Reset Your Mindset: Two Tools to Tackle Negative Brain Chatter

By, Liz Piacentini

During an important show, my focus was gradually disappearing. A steady stream of distracting thought was making it harder and harder to concentrate on my horse. Would the two mental fitness tools I learned be enough to get my train of thought back on track?

Meme: Your mind is a garden your thoughts are the seeds. You can grow flowers or you can grow weeds.Maybe it’s happened to you.

You have an argument with a friend before a ride or competition. A co-worker says something that bothers you at work. Or, maybe a wave of your own self-doubt starts to spiral into overdrive. Whatever the trigger, the conversation running between your ears is no longer positive. Before you know it, your negative brain chatter gets stuck on instant replay. Now, you’re losing focus during a lesson or in the warm-up.

That’s exactly what happened to me! My goal one season was to ride in the Connecticut Level 1 Dressage Series championship class. I worked hard throughout the summer improving my technical skills during lessons and competing in recognized shows to earn my qualifying scores.

Finally, the big show day arrived. However, a work-related conversation kept popping into my head. As I rode over to the warm-up ring, I realized my mental chatter had become an annoying distraction. It was disrupting my focus, creating frustration, and decreasing my enjoyment of the show. Brainstorming solutions for my client could be done after I competed. Right now, I needed to reset my mindset and get in the zone of concentration.

Luckily, I had two mental fitness tools Coach Daniel Stewart taught me for overcoming stubborn, distracting thoughts:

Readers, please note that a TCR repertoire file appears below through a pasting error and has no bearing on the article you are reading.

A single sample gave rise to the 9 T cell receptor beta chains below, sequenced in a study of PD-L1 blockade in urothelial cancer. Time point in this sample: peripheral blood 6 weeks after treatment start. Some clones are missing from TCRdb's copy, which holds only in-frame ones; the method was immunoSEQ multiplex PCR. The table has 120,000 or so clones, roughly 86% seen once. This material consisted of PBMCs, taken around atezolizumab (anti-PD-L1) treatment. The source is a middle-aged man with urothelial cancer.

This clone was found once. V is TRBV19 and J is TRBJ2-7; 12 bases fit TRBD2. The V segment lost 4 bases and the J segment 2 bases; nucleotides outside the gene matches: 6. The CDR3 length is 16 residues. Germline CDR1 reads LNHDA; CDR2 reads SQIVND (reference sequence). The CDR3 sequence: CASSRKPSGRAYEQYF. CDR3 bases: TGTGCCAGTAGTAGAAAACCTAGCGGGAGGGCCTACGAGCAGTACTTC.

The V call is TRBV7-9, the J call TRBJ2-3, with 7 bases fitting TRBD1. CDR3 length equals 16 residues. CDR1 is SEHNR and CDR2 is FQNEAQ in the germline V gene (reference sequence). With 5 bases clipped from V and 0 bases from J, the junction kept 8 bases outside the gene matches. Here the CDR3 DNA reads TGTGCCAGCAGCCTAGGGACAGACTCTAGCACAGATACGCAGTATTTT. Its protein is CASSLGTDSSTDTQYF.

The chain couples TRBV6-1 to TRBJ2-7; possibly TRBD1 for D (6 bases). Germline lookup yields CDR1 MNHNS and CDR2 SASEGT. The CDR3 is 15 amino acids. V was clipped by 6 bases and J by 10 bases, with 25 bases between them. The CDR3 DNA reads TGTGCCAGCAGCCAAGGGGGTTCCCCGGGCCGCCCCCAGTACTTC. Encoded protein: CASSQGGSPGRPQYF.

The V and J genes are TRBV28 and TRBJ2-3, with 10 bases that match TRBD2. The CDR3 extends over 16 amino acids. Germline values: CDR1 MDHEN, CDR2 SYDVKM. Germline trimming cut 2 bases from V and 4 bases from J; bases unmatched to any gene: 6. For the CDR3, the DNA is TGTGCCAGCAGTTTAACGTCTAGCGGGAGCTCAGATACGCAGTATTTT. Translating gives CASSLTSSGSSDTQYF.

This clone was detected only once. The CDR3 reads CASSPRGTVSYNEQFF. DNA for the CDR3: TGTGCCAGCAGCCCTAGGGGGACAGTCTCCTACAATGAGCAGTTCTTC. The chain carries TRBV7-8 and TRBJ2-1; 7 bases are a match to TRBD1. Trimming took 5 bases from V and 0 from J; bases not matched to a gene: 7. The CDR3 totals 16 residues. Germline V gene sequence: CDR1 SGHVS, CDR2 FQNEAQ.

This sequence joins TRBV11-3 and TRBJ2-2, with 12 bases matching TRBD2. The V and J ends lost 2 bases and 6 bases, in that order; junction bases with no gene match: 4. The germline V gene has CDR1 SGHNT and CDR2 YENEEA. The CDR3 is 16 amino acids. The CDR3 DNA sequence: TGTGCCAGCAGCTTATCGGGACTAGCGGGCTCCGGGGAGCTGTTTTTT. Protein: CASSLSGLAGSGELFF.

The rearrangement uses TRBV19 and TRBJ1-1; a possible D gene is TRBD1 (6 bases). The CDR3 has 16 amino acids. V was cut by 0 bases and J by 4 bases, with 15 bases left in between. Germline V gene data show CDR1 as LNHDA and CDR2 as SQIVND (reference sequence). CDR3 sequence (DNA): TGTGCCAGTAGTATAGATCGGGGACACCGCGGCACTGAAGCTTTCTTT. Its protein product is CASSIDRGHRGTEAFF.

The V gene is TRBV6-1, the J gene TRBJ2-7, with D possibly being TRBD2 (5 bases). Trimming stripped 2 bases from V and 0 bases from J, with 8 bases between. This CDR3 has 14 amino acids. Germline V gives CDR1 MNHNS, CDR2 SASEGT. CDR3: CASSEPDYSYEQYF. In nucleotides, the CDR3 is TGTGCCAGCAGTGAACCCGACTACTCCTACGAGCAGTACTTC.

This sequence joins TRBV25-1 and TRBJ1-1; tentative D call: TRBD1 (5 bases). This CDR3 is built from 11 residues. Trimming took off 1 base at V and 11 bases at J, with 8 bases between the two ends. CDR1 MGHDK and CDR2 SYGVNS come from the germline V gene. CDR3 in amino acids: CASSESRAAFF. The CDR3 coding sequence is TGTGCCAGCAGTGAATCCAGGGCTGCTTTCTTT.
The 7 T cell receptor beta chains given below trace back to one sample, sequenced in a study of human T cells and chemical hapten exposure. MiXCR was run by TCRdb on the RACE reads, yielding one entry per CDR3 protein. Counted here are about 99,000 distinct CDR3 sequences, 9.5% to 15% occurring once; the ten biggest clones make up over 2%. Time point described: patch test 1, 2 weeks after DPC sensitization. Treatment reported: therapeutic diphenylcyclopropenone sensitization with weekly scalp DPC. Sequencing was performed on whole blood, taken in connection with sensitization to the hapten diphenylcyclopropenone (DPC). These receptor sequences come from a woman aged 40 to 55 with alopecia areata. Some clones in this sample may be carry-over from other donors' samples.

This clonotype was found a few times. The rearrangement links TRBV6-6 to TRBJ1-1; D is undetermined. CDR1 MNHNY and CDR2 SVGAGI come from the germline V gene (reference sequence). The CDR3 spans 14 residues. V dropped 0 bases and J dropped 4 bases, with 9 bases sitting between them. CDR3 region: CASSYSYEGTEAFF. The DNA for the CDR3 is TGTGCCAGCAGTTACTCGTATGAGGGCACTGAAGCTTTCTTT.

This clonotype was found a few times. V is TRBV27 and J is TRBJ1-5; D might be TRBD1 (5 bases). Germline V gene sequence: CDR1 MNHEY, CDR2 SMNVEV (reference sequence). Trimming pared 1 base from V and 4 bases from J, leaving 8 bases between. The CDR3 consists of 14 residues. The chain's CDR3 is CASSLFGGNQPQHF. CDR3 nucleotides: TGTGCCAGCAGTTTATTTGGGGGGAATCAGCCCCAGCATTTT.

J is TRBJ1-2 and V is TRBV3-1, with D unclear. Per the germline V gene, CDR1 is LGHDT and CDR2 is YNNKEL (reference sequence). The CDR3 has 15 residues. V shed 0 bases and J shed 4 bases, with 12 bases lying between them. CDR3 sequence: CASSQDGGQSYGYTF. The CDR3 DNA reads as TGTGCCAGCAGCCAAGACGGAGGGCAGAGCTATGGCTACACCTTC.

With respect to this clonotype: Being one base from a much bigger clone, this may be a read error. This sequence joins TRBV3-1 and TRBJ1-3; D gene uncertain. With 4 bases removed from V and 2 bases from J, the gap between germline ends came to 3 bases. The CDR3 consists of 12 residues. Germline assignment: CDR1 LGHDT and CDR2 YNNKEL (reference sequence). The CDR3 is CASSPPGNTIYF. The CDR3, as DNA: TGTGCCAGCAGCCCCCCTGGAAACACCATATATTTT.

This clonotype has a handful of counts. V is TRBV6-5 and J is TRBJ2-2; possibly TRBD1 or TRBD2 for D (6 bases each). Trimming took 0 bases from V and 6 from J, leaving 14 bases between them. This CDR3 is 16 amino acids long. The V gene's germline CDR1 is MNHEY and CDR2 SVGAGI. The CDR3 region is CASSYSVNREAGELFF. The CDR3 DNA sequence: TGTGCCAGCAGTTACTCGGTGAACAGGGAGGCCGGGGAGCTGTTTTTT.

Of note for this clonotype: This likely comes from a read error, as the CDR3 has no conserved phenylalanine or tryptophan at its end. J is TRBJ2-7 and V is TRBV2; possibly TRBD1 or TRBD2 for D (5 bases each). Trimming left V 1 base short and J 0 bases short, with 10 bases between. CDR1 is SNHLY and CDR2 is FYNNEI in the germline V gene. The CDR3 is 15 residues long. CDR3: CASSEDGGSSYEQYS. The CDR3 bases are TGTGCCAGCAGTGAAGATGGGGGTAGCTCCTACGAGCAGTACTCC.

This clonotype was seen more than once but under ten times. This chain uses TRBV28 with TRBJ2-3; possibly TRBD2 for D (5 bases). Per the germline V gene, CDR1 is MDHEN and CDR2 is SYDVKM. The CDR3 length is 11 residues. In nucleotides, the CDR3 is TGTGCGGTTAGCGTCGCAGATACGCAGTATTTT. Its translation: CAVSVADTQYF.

Halt negative thinking with a Thought Stopper

I was armed with a thought stopper – something that startles your brain and stops the stream of negative thinking. For example, snapping a rubber band around your wrist may work great if you’re a runner, but that isn’t so easy to do when you’re holding reins! Instead, riders can pick a word such as STOP or RESET. Then, say your word (usually to yourself) when you’re aware of the distracting thought.

Before the show, I had selected the word DING. Not just any old ding, but the loud bell you hear during a boxing match. The ding that immediately stops the fight and sends the boxers into their corners where they take a deep breath. After I said DING to myself, I took a deep breath, gave myself a calming mental half-halt, and substituted the distracting conversation in my brain with my motivating motto.

Replace negative thoughts with a Motivating Motto

Some athletes may call a motivating motto a positive affirmation or a meaningful mantra. Whatever you prefer to label it, create a short, positive statement that reminds you what to do or how to feel in order to deliver your best.

Here’s the key – after you say your thought stopper, take a deep calming breath, then replace the negative chatter with your motivating motto. Give your sub-conscious mind a thought that directs your actions towards what you want to accomplish.

I had selected the phrase, “Elegance and Excellence”. For me, “elegance” immediately reminded me to BE elegant – to sit tall, chin up. “Excellence” reminded me to give it my best shot, knowing there is no such thing as a perfect ride. I needed to continue on despite any hiccups, do my best and enjoy the ride.

Image: Starve your Distractions, Feed your Focus

My Canadian horse, Lyrical, and I proceeded with our warm up. “DING” followed by “Elegance and Excellence” soon dominated my thoughts and helped me focus. The further I entered the zone of concentration, the less I said ding and the more I focused on repeating my motivating motto.

I said “Elegance and Excellence” to myself as we started around the outside of the arena and again when the judge rang the bell. During the salute, I repeated it three times to stay focused and make sure our halt was maintained for the required three seconds. As our ride progressed, I silently stated my motivating motto before each challenging movement.

Having the ability to replace negative thoughts boosted my feelings of empowerment and confidence when I needed it most. Did these tools eliminate all the distracting stress I felt at the show? No. But, they sure did help me manage it!


Tackle distracting brain chatter with these four steps: